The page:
My son has TN and he is like you has both sharp and dull pain and the different consultants we have seen constantly contradict each other, which means Daniel gets passed around rather than getting the treatment he needs, this has caused long delays in getting him treated and has meant many weeks of waiting while consultants try to agree the best way to move forward very frustrating at times. Yes i feel after talking to other people with TN they have gone through the same just because they have experiened both types of pain so it is not so uncommon as you may think

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  • Posted

    Hi Nick, 

    I can relate to all the symptoms mentioned in your discussion. I am now 70 years old and have had the condition for the last 8 years or so. The difference with mine is that I cannot have an MRI scan to eventually get the operation they do. In 1995 I had an aneurysm bleed on my opthalmic artery on my right side and had it clipped. Then six months later my left side had the same treatment, as a preventative measure, in case it also bled. In effect of this I cannot have an MRI. The clips prevent this, of course, because an MRI would kill me!

    But, the TN continues. And the drugs I have tried just made me feel "spaced out"! I stopped them after a few months and told my doc that I would rather have the occaisional sharp pains on the left of my face, and just under my nose, than have the effects of the drugs.

    I also had tooth problems with it, and was referred to the dental hospital where they could not make the pain appear with all the prodding and massaging of my mouth they tried. So I was lastly referred to a specialist in another hospital who had the dental notes with him and I told him how the dentist had tried to activate the nerve in my face without success. He then said that I had atypical facial disturbance. That made me think that I was not being taken seriously and I said so. He told me that I had a very rare condition and as I had not been taking any medication for it and had been managing without them that there is no further treatment available. So I just have to grin and bear it. That's how mine is different. It appears that it is not to be cured.

    I agree with one poster that more research is needed and dentists should be more informed than they are of the different aspects of this nerve pain. Good luck to everyone.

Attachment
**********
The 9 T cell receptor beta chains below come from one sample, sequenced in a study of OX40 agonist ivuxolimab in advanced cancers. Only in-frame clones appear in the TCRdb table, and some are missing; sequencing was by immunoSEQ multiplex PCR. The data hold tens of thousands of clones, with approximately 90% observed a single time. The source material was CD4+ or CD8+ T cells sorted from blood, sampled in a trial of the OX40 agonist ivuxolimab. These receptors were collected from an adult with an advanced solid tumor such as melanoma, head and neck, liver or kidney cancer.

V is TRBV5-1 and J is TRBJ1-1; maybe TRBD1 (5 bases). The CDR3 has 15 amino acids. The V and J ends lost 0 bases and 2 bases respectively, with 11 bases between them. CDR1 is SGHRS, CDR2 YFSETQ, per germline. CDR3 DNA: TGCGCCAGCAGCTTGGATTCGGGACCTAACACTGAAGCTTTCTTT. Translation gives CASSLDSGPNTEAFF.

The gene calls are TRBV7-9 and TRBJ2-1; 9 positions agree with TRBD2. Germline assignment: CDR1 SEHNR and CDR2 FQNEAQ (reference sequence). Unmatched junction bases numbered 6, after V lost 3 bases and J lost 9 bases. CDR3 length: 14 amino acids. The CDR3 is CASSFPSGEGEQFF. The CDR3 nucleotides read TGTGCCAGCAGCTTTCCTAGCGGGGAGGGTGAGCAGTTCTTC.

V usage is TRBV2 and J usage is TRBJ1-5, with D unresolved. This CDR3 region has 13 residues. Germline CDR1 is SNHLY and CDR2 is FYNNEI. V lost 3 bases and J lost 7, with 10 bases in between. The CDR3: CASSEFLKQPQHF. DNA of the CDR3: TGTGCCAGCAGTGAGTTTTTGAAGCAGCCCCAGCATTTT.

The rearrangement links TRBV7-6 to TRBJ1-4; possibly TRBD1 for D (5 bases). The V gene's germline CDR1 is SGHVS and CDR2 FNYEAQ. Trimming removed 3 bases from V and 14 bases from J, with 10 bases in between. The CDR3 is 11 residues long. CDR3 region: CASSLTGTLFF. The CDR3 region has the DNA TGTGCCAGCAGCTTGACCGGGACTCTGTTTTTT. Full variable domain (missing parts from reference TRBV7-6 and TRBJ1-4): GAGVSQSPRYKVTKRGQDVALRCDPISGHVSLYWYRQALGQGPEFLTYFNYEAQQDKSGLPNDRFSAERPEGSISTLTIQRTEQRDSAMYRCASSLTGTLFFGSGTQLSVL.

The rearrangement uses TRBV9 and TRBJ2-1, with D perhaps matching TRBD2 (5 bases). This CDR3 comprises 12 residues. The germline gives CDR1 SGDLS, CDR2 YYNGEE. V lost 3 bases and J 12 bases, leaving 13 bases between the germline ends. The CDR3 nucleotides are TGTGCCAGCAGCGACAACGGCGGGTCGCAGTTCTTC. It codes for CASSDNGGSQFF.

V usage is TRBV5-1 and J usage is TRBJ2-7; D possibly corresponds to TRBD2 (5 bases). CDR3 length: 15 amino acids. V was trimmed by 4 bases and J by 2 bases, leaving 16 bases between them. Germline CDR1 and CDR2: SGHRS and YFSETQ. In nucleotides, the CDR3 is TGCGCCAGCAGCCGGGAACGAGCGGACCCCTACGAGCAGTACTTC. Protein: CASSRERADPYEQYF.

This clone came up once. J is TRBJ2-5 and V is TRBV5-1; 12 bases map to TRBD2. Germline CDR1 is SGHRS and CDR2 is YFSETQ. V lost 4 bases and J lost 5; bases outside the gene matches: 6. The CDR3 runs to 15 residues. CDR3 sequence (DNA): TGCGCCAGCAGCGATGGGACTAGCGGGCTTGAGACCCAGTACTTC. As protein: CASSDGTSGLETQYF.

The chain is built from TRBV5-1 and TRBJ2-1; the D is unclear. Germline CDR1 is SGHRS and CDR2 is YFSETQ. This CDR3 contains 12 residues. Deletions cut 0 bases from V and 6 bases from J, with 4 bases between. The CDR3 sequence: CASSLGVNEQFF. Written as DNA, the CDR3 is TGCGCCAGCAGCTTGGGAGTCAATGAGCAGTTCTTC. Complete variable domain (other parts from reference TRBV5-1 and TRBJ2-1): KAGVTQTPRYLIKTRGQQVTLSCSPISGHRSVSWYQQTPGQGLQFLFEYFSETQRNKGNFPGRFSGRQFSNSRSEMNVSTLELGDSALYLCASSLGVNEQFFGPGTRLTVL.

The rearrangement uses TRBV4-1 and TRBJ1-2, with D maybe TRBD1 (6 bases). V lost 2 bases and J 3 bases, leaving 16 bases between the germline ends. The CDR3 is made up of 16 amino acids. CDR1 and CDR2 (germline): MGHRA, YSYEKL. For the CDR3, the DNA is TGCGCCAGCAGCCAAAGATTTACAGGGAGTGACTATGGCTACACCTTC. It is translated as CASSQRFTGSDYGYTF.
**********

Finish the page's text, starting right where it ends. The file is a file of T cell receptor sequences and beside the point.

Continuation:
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  • Posted

    Nick,

    I am responding to your post because your symptoms seem more like what I am experiencing.

    This has been going on for about two weeks now (although I'm pretty sure a couple of "bouts" have been misdiagnosed during the last year, leading up to this). I feel a severe ache, and throbbing that seems to generate in my left jaw, and move north to my left temple. Mine usually includes a headache on the left side as well. It seems like the most instant trigger is eating, especially warm food, however, sometimes it just shows up to remind me who's boss.

    I had gone through all of the dentist stuff, and finally got diagnosed with TN from my primary Dr. It is just that my symptoms don't seem to match the majority of patients. You can push on my cheek all you want. That doesn't hurt. The wind blowing on me is fine as well.

    My Dr. has prescribed an Carbamazepine, an anti- sezure  med. I just started with this yesterday. I don't feel hopeful that it will work, and worry about the side effects.

    Have you gotten your under control? Any suggestions?

    Thanks,

    Rick

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  • Posted

    I think everyone's symptoms are slightly different.  Mine doens't involve wind either.  Mine is mostly eating and sometimes talking, sometimes nothing triggers it....like in the middle of the night waking up screaming in electric shock pain.  The drugs helped at first, then stopped AND I felt drugged and wanted off the drugs!  Got one of the surgeries, but had to contact the surgeon myself because the neurologist wanted me to stay on drugs....unbelievable!  A big pharma rep????